Aim: We tested the hypothesis that diabetes in pregnancy may differentially affect neonatal outcomes in twin vs. singleton pregnancies.
Methods: In a retrospective cohort analysis of twins (n = 422 068) and singletons (n = 14 298 367) born in the USA from 1998 to 2001, we evaluated the adjusted odds ratios of adverse neonatal outcomes comparing diabetic vs. non-diabetic pregnancies, controlling for maternal characteristics. Primary outcomes include macrosomia (birthweight for gestational age > 90th percentile), congenital anomalies, low 5-min Apgar score (< 4) and neonatal death.
Results: Diabetes in pregnancy was associated with a similarly increased risk of congenital anomalies (adjusted odds ratios 1.52 vs. 1.59) and smaller increased risks of preterm birth (adjusted odds ratios 1.27 vs. 1.49) and macrosomia (adjusted odds ratios 1.38 vs. 2.03) in twins vs. singletons, but reduced risks of low 5-min Apgar score (adjusted odds ratio 0.74) and neonatal death (adjusted odds ratio 0.76) in twins but not singletons.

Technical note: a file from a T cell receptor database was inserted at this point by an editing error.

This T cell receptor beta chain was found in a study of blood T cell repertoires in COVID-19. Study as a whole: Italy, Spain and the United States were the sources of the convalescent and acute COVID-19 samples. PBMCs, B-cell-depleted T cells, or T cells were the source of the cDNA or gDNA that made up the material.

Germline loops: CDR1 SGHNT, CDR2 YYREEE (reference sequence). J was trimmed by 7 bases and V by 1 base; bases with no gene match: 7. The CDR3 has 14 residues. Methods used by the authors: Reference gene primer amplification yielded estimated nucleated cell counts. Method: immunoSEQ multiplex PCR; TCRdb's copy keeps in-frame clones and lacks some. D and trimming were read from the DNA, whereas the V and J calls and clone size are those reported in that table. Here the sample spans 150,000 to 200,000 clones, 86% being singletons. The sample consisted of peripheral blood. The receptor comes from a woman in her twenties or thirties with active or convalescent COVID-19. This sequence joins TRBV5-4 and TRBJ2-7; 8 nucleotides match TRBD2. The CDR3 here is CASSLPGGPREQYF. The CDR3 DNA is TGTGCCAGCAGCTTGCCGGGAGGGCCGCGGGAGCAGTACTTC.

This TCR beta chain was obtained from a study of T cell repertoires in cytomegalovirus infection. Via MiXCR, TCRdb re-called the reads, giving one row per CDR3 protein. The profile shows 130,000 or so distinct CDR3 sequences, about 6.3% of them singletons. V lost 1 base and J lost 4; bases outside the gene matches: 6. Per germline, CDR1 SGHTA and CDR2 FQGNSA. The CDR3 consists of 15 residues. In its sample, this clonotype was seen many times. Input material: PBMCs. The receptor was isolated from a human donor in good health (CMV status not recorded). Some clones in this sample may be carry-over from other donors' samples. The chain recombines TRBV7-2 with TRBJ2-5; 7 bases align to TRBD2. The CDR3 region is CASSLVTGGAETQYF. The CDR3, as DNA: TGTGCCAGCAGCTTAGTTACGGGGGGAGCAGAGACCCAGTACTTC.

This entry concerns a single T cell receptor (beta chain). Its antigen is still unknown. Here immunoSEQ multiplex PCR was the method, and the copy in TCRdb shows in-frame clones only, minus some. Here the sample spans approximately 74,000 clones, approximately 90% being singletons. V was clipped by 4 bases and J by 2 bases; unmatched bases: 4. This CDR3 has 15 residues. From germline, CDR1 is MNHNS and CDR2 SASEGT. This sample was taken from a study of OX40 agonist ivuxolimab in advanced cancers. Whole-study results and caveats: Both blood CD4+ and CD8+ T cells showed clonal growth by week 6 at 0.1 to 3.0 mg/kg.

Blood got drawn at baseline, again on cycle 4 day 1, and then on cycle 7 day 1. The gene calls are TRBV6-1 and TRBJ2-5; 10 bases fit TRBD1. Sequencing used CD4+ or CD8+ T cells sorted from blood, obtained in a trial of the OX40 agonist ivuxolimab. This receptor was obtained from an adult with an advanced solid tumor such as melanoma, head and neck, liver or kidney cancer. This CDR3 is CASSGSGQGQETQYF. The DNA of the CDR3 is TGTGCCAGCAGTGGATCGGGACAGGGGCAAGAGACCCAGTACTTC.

Conclusions: Diabetes in pregnancy may differentially affect neonatal outcomes in twins and singletons, indicating a need for further studies to differentiate the effects by clinical subtypes of diabetes in pregnancy, and to consider/evaluate differential clinical management protocols of diabetes in multiple vs. singleton pregnancies.
© 2011 The Authors. Diabetic Medicine © 2011 Diabetes UK.